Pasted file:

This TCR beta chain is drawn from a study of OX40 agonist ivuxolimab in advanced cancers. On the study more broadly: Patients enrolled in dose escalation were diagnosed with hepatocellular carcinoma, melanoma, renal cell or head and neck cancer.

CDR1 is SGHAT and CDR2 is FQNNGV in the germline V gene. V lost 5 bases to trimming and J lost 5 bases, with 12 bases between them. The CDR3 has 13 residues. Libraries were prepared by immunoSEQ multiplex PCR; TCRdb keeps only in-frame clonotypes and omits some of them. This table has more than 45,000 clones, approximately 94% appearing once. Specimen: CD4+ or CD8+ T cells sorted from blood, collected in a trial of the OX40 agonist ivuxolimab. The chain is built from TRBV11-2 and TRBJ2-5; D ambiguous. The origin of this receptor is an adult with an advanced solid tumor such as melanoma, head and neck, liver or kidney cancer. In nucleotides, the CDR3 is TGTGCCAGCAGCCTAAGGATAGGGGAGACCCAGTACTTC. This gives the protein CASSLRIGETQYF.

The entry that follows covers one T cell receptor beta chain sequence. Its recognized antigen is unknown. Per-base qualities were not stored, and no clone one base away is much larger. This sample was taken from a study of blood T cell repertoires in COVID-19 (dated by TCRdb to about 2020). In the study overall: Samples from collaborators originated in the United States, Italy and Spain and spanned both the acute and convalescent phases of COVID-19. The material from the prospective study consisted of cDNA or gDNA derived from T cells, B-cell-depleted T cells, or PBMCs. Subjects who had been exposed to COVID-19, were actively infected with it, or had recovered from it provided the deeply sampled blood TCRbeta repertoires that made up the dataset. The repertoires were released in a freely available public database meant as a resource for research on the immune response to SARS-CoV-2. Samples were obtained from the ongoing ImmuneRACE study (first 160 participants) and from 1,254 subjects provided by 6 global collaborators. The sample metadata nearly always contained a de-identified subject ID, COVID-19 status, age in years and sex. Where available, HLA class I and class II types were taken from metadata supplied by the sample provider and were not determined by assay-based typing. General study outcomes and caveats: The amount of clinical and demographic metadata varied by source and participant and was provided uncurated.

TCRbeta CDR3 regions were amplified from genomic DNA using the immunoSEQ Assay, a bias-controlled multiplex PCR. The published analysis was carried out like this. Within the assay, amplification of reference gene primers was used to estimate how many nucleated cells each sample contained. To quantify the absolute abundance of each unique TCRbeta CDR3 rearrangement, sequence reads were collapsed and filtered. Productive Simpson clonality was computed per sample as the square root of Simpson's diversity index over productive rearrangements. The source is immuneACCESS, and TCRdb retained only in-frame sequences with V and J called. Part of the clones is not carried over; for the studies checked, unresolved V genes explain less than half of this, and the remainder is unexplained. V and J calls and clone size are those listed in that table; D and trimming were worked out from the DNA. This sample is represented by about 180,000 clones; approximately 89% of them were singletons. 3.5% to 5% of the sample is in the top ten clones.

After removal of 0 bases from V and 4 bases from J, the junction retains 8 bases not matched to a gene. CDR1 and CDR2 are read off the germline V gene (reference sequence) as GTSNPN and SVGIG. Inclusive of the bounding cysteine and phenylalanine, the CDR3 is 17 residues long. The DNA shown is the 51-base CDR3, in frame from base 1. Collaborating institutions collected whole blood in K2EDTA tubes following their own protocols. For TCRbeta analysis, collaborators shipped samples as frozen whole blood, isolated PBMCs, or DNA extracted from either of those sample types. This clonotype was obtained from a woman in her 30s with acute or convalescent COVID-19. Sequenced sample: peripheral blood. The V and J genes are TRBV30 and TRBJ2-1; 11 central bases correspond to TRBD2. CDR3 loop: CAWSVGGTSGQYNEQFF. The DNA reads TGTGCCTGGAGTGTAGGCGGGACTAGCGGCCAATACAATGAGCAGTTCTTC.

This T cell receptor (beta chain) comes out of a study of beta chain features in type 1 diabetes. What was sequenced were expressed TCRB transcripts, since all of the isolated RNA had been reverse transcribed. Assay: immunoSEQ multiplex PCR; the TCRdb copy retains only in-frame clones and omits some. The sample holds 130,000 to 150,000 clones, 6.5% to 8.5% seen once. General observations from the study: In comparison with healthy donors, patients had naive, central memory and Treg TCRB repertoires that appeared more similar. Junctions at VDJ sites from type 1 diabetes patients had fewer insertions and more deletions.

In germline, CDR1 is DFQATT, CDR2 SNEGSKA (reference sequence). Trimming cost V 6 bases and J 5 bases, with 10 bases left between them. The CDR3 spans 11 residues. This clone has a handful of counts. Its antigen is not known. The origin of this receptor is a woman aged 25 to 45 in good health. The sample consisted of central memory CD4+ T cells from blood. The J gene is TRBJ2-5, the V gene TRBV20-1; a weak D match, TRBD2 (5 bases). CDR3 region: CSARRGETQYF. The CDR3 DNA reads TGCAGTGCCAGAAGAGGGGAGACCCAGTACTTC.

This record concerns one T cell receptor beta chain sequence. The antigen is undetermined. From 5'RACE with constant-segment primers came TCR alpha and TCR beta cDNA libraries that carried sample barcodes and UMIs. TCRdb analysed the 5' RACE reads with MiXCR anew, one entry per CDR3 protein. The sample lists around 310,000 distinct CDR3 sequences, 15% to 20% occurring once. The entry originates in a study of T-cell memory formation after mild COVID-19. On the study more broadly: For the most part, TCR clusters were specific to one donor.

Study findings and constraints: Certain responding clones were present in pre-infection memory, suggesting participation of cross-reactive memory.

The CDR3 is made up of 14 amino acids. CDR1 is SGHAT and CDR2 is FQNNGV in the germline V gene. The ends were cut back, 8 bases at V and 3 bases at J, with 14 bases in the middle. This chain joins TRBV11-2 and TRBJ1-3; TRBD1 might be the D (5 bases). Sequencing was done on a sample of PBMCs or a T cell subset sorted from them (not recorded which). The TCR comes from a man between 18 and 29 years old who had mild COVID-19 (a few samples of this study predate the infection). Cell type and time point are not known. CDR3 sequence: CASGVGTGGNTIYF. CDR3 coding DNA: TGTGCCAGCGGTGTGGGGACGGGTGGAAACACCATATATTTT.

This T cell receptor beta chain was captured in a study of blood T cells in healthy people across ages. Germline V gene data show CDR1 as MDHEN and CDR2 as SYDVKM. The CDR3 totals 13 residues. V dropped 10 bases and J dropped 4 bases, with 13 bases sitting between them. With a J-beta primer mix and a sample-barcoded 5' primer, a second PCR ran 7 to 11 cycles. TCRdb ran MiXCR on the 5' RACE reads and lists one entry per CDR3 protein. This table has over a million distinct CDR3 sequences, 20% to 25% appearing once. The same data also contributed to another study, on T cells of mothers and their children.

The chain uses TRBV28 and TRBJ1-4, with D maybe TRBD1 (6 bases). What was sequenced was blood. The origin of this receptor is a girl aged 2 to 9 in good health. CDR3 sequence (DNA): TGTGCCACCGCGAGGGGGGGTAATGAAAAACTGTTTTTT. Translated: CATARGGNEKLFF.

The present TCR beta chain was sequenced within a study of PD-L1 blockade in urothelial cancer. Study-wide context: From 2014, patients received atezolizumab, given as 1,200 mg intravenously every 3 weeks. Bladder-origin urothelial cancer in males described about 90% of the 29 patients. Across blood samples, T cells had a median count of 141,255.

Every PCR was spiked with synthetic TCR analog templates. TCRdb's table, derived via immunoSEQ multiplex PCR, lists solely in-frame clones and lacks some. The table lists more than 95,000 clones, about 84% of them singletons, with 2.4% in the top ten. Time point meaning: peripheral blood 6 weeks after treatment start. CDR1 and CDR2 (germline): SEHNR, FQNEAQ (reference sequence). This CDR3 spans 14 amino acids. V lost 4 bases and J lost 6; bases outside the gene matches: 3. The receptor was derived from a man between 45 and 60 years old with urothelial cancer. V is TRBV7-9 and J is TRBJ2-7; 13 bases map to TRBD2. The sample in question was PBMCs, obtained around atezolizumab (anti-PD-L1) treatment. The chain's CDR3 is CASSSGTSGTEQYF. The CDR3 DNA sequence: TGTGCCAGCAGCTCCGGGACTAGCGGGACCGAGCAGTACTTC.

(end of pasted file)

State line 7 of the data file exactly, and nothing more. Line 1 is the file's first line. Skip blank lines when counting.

In germline, CDR1 is DFQATT, CDR2 SNEGSKA (reference sequence). Trimming cost V 6 bases and J 5 bases, with 10 bases left between them. The CDR3 spans 11 residues. This clone has a handful of counts. Its antigen is not known. The origin of this receptor is a woman aged 25 to 45 in good health. The sample consisted of central memory CD4+ T cells from blood. The J gene is TRBJ2-5, the V gene TRBV20-1; a weak D match, TRBD2 (5 bases). CDR3 region: CSARRGETQYF. The CDR3 DNA reads TGCAGTGCCAGAAGAGGGGAGACCCAGTACTTC.